"I Am My Own Wife": Truth proves elusive in tale of Berlin transvestite
ArtsWest presents "I Am My Own Wife," starring Nick DeSantis, through June 1, 2008; reviewed by Misha Berson.
Seattle Times theater critic
"I Am My Own Wife"By Doug Wright, plays Wednesdays-Sundays through June 1 at ArtsWest, 4711 California Ave. S.W., Seattle; $10-$29 (206-938-0339 or www.artswest.org).
Theater Review |
There is something you should know about Doug Wright's Pulitzer Prize-honored play "I Am My Own Wife."
Its main character, the East Berlin antique collector Charlotte von Mahlsdorf, was a real person and her story is true.
Ah, but there's the rub. As the axiom goes, truth is usually the first casualty of war.
World War II and the Cold War are the backdrop for Wright's fascinating 2003 Broadway play, now in its laudable, if slow-moving, Seattle debut at ArtWest.
An ingenious study of the slippery nature of truth, mythmaking and profoundly disturbing aspects of 20th-century German culture (as well as human nature), "I Am My Own Wife" reveals its indomitable main character through several prisms.
We first meet this eccentric Berlin transvestite (played by resourceful Seattle actor Nick DeSantis, as are the play's several other roles) as a gay writer's dream date.
Oddly and dowdily garbed in accessorized nun's drag (black dress, head scarf, strand of pearls), Charlotte is the prim, gracious mistress of a private museum. Wright's eagerness for this quirky person to be an appealing dramatic subject, and a gay heroine, match up with Charlotte's own image of herself.
In excerpts from a series of interviews Wright conducted with her between 1992 and 1994, Charlotte (born Lothar Berfelde) recalls a youth defined by brutal encounters with an abusive father and marauding Nazis, and welcome support from a lesbian aunt.
Von Mahlsdorf's endurance as an open transvestite under fascism as deadly for gay people as it was for Jews, is remarkable. That also goes for "being herself" under East Germany's homophobic Communist regime.
But there's more to Charlotte, as Wright learns after the collapse of a state strangling in paranoia and internal espionage. And when her less-noble aspects surface, the veracity of everything Wright (and we) think we know about Charlotte is up for grabs.
This twisting ambiguity gives "I Am Own Wife" a bracing moral, historical and theatrical knottiness. As Bertolt Brecht might have, Wright ultimately finds in Charlotte's survival saga compromise, opportunism and tenacity. Neither villain nor hero, she was a "living, breathing illustration" of modern history.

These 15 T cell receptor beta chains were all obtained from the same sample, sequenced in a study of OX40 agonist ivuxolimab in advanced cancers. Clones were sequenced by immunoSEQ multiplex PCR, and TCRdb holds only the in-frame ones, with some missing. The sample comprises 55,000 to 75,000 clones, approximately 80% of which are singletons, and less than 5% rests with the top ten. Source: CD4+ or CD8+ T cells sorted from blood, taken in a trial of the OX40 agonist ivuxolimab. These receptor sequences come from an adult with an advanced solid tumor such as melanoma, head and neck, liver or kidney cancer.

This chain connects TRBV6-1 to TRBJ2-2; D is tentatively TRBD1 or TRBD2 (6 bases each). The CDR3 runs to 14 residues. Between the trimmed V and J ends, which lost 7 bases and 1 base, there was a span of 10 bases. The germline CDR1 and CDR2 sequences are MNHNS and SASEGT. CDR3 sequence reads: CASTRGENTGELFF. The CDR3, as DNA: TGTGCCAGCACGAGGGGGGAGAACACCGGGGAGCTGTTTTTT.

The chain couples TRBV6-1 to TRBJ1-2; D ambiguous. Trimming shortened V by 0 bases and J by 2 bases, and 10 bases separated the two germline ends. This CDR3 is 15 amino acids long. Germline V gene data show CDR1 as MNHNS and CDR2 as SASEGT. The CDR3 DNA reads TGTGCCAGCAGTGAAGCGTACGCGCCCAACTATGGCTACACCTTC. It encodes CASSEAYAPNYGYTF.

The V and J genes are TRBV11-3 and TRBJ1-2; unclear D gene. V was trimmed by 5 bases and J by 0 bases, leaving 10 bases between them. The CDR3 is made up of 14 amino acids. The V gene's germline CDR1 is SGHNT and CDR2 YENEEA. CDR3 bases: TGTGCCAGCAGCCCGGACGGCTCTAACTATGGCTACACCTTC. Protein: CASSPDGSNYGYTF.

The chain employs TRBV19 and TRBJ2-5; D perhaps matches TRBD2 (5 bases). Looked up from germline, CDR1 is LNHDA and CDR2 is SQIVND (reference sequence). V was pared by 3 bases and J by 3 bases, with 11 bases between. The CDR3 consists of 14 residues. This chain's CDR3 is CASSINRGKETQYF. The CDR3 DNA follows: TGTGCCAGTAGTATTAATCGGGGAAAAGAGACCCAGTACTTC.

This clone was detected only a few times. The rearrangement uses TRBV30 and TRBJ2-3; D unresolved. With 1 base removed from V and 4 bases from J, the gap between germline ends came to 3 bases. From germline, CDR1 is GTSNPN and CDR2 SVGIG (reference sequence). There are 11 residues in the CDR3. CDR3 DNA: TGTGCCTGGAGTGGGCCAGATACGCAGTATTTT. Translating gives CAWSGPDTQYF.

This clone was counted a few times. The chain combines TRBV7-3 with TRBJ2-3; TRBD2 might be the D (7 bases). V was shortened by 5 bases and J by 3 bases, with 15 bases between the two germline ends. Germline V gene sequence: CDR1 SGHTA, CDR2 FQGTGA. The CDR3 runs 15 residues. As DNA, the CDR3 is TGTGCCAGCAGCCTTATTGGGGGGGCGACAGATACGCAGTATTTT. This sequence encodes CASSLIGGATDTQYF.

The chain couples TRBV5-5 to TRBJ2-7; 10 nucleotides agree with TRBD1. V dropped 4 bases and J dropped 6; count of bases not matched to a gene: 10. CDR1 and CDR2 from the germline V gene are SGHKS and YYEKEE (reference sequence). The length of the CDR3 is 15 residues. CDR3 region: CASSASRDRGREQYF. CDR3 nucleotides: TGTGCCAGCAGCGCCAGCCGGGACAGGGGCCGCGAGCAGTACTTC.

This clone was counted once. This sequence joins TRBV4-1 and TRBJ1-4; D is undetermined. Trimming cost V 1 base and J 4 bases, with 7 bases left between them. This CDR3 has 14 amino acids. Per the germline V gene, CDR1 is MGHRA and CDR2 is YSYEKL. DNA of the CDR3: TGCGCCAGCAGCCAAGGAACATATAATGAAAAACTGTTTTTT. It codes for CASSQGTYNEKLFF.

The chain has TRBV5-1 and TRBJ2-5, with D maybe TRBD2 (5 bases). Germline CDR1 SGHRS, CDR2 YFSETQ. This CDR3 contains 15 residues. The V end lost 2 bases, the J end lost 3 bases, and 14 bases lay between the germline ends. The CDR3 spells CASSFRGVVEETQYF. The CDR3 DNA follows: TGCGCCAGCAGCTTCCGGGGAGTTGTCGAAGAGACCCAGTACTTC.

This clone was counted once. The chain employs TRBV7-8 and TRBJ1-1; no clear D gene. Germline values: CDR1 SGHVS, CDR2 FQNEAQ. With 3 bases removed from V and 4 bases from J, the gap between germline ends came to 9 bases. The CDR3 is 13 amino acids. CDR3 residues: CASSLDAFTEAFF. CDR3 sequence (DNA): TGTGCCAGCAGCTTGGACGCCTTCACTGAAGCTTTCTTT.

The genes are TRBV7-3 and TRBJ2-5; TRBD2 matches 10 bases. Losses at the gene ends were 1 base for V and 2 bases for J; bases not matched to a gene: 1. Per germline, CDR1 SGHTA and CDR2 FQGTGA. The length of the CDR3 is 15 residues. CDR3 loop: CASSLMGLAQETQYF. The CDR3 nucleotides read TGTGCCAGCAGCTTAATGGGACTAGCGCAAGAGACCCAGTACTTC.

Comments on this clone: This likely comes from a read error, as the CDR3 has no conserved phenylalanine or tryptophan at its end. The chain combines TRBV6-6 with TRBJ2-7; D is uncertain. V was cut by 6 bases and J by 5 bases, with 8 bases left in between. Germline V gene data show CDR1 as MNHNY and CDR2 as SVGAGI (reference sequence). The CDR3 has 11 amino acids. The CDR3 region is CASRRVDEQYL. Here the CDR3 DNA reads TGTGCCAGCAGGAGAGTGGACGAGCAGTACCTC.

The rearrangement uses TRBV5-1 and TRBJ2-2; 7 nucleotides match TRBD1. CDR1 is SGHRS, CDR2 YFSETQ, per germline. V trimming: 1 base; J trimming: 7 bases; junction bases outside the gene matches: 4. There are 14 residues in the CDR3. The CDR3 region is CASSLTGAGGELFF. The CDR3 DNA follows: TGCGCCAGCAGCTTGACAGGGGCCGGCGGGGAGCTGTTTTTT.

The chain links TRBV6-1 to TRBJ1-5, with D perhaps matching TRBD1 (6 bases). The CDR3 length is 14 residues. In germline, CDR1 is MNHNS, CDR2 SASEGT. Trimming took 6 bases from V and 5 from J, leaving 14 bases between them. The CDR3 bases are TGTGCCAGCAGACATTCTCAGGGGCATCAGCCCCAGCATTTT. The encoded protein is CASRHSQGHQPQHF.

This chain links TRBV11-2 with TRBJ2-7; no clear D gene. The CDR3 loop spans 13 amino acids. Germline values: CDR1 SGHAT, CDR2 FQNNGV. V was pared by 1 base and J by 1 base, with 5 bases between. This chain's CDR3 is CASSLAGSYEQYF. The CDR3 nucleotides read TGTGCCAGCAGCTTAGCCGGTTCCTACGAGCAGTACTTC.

The play offers a tour-de-force opportunity to the right actor. And DeSantis (under Christopher Zinovitch's direction) fills the bill admirably.
DeSantis is more robust and has darker features than the real Charlotte (shown briefly in archival photos), who died in 2002. Yet in voice and gesture, he expresses her dainty femininity tinged with coyness, and switches adeptly into other parts: the excitable Wright, or Charlotte's misused friend Alfred.
Only fluent German speakers will know for sure, but DeSantis seems to handle a daunting amount of German dialogue impressively (with assistant director Beth A. Cooper as dialect coach).
Most crucially, the ArtsWest veteran leaves us with an array of mixed emotions toward Charlotte — from sympathy to disgust.
But Zinovitch's handsome staging really does need to pick up the sluggish pacing. Otherwise, it prospers from Will Abrahamse's treasure-box set and Andrew D. Smith's deft lighting, which dynamically reveal the bric-a-brac of Charlotte's past — antique lamps and clocks and symbolic clothing (designed by SuzAnne Fabricus).
Both Seattle Repertory Theatre and the now-defunct Empty Space Theatre had plans to debut "I Am My Own Wife" earlier. But when the chance arose, ArtsWest snapped up the script.
With DeSantis front and center, that ambitious move is paying off. Some fine-tuning of the tempo should only make the show better.
Misha Berson: email@example.com
Copyright © 2008 The Seattle Times Company
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